Six kilometres of a stream within Karioi Forest on the slopes of Mt Ruapehu is being restored from nothing to a flowing, living entity this year, Keith Wood says.

It's just one of the changes that made him and wife Mercia finalists in New Zealand's 2016 Green Ribbon Awards.

The awards celebrate environmental achievements by New Zealanders.

The couple are finalists in the Kaitiaki Leadership category. They were nominated by Dave Milner, the manager of Ngati Rangi Trust's environmental unit, for their contribution to environmental work in Ngati Rangi's Ruapehu rohe (area).


Mrs Wood didn't want to talk about the nomination but her husband said she was its inspiration. "Our wahine are closer to Papatuanuku and nature. They feel the negative stuff more. She's the one that keeps me grounded and continues to feed me insights on how the material world might be."

For the last 20 years, Mr Wood has put endless unpaid hours into the work of environmental advocacy and mentoring - on top of holding down a full-time job. He's made many submissions to resource consent applications and been to many, many meetings. The health of mountain waterways has been a prime focus, and there are 26 of them across the rohe.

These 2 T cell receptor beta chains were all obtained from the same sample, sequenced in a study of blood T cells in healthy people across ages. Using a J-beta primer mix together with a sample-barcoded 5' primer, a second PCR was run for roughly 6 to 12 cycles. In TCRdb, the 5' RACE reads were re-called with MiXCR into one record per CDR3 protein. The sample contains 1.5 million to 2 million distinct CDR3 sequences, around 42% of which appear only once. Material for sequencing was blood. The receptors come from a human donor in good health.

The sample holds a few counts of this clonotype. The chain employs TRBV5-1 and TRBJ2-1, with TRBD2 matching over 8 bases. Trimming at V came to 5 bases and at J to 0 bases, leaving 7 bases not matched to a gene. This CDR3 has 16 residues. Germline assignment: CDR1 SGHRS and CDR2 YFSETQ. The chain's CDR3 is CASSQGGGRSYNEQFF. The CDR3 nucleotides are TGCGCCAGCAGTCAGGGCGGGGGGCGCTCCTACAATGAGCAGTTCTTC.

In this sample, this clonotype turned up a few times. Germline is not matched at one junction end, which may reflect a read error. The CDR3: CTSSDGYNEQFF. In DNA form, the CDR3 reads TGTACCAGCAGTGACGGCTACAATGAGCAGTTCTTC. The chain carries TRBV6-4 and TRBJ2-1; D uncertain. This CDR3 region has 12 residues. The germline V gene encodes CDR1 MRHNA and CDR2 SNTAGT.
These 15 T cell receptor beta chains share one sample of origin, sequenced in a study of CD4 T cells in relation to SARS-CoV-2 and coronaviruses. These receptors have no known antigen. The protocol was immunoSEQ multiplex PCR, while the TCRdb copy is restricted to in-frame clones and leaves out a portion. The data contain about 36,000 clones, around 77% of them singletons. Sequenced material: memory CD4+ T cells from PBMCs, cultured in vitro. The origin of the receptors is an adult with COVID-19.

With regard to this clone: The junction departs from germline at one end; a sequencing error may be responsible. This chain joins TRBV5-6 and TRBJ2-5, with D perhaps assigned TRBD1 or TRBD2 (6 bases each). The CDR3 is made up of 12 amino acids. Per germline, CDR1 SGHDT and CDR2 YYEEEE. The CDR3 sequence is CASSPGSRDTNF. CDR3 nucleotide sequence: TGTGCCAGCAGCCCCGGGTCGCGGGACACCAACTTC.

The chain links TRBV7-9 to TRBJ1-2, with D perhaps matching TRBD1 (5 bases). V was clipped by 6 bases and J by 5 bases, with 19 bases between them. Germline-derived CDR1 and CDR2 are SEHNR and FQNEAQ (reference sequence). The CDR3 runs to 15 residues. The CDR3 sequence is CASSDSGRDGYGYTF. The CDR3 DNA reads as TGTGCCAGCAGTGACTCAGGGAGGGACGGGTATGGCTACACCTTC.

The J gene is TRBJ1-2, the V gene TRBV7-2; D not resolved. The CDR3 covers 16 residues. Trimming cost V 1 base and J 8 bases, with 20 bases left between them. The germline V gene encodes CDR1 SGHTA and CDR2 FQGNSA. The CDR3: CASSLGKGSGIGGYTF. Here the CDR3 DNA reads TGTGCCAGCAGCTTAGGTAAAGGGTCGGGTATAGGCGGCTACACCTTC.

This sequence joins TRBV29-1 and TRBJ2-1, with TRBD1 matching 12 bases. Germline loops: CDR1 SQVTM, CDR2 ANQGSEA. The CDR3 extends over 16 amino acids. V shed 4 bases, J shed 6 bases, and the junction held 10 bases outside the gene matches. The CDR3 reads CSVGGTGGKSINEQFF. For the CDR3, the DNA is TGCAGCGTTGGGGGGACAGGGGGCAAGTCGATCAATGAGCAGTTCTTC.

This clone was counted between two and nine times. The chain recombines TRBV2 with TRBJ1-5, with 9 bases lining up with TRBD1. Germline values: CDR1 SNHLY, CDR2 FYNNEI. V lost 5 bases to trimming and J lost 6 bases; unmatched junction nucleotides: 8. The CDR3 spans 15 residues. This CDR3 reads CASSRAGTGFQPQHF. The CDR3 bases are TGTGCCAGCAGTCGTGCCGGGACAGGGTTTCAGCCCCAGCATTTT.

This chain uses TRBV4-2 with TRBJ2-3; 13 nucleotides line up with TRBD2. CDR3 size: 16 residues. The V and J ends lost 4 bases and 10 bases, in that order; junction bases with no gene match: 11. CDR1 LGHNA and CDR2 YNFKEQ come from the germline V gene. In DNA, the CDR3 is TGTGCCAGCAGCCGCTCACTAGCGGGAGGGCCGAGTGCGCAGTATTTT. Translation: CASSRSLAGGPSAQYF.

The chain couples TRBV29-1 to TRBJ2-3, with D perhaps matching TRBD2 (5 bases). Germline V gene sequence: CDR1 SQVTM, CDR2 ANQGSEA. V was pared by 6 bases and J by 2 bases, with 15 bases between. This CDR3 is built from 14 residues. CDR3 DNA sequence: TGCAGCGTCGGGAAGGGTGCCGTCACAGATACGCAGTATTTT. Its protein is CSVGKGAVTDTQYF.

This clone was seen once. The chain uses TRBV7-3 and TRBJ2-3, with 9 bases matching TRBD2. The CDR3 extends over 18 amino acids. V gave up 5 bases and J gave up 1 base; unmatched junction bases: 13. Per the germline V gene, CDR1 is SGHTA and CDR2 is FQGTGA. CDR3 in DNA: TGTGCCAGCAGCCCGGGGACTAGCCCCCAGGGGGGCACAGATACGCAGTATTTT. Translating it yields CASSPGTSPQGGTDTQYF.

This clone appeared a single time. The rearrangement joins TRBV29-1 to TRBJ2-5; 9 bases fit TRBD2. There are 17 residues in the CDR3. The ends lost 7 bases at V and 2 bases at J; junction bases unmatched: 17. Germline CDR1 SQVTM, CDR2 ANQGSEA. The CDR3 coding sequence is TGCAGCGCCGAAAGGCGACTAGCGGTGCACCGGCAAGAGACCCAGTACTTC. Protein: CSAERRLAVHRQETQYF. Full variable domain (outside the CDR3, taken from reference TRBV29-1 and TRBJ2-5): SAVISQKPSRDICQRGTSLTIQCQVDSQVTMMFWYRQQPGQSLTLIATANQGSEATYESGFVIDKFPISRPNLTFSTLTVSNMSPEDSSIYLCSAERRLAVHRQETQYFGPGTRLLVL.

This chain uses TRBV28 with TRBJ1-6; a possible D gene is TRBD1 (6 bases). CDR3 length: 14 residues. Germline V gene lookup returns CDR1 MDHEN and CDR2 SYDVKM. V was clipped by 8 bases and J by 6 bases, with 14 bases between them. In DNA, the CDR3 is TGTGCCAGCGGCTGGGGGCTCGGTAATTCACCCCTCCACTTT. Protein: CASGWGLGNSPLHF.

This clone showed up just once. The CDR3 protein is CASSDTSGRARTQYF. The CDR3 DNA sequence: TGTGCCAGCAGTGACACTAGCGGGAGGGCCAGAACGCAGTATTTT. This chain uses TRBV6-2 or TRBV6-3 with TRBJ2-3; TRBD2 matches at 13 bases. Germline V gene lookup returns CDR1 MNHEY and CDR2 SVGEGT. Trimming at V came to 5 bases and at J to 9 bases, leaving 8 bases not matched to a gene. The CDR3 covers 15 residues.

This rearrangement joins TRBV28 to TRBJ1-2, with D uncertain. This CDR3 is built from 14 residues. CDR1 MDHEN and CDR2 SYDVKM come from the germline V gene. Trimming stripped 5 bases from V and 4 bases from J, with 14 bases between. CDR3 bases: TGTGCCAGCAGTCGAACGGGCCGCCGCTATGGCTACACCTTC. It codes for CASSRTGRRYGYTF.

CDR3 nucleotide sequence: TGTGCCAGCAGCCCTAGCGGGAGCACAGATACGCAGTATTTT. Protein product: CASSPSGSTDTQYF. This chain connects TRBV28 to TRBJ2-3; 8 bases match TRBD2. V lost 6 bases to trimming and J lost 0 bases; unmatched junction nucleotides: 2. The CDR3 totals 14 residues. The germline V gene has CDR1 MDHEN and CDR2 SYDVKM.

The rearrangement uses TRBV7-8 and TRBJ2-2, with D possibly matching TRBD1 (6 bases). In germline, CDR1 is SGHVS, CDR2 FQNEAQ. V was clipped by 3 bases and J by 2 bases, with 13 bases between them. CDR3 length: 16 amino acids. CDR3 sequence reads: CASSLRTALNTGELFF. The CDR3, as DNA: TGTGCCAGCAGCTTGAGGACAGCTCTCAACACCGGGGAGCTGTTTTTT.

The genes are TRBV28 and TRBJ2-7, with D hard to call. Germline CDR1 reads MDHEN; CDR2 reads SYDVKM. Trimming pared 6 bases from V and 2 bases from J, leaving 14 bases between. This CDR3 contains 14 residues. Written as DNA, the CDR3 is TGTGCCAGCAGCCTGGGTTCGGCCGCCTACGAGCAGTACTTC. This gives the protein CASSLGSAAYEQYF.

"We as Ngati Rangi are lucky, because we are at the headwaters of so many of these streams and we see them in their pristine, unmodified state. It's our responsibility to make sure they leave our area in the best state that they can be."

Many of them are diverted north, to generate electricity in the Tongariro Power Development. Ngati Rangi and other Whanganui tribes spent years fighting those diversions in the courts.

Then they decided to work with electricity generator Genesis to improve the health of the waterways. Under a new agreement, enough water is being returned to the Tokiahuru, Wahianoa, Makahikatoa and Tomowai streams to give them permanent surface flow from their sources - even if it's only a small flow after their diversion dams.

All are headwaters of the Whangaehu River, and flow off the southern and eastern slopes of Mount Ruapehu. All were 100 per cent diverted from the 1960s until four years ago. Their small restored flows are being monitored.

"That's going to be a great process for us as Ngati Rangi. Seeing dry riverbanks rips at the soul of people. It's unnatural," Mr Wood said.

He's also mentored young people in the Kiwi Forever programme, now in its 11th year. And the trust hosts groups of students from Massey and other universities for multi-day environmental programmes.

Mr Wood often acts as guide, "introducing people to our natural environment in the way we see it - as living beings, basically".